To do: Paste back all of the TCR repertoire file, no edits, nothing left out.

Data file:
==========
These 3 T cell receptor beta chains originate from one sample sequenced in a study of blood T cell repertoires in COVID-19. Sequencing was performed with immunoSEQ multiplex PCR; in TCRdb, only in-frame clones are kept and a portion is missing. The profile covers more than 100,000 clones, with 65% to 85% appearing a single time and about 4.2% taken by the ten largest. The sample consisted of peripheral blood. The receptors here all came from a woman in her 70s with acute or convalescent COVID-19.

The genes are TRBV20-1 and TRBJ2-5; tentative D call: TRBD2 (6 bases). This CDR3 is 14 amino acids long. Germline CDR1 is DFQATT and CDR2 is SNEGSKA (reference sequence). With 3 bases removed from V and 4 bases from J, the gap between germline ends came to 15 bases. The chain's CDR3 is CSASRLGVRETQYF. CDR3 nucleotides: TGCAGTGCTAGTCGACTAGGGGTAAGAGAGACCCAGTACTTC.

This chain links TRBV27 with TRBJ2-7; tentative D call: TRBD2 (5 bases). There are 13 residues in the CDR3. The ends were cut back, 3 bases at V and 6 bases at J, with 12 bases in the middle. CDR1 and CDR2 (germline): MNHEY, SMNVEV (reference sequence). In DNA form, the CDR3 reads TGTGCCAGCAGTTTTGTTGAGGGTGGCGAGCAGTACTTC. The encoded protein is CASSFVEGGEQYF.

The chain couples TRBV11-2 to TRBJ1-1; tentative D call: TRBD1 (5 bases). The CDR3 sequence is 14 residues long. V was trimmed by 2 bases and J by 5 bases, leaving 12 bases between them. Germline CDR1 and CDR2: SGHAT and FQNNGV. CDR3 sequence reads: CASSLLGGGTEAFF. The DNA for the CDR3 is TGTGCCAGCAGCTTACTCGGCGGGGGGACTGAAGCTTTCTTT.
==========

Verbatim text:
These 3 T cell receptor beta chains originate from one sample sequenced in a study of blood T cell repertoires in COVID-19. Sequencing was performed with immunoSEQ multiplex PCR; in TCRdb, only in-frame clones are kept and a portion is missing. The profile covers more than 100,000 clones, with 65% to 85% appearing a single time and about 4.2% taken by the ten largest. The sample consisted of peripheral blood. The receptors here all came from a woman in her 70s with acute or convalescent COVID-19.

The genes are TRBV20-1 and TRBJ2-5; tentative D call: TRBD2 (6 bases). This CDR3 is 14 amino acids long. Germline CDR1 is DFQATT and CDR2 is SNEGSKA (reference sequence). With 3 bases removed from V and 4 bases from J, the gap between germline ends came to 15 bases. The chain's CDR3 is CSASRLGVRETQYF. CDR3 nucleotides: TGCAGTGCTAGTCGACTAGGGGTAAGAGAGACCCAGTACTTC.

This chain links TRBV27 with TRBJ2-7; tentative D call: TRBD2 (5 bases). There are 13 residues in the CDR3. The ends were cut back, 3 bases at V and 6 bases at J, with 12 bases in the middle. CDR1 and CDR2 (germline): MNHEY, SMNVEV (reference sequence). In DNA form, the CDR3 reads TGTGCCAGCAGTTTTGTTGAGGGTGGCGAGCAGTACTTC. The encoded protein is CASSFVEGGEQYF.

The chain couples TRBV11-2 to TRBJ1-1; tentative D call: TRBD1 (5 bases). The CDR3 sequence is 14 residues long. V was trimmed by 2 bases and J by 5 bases, leaving 12 bases between them. Germline CDR1 and CDR2: SGHAT and FQNNGV. CDR3 sequence reads: CASSLLGGGTEAFF. The DNA for the CDR3 is TGTGCCAGCAGCTTACTCGGCGGGGGGACTGAAGCTTTCTTT.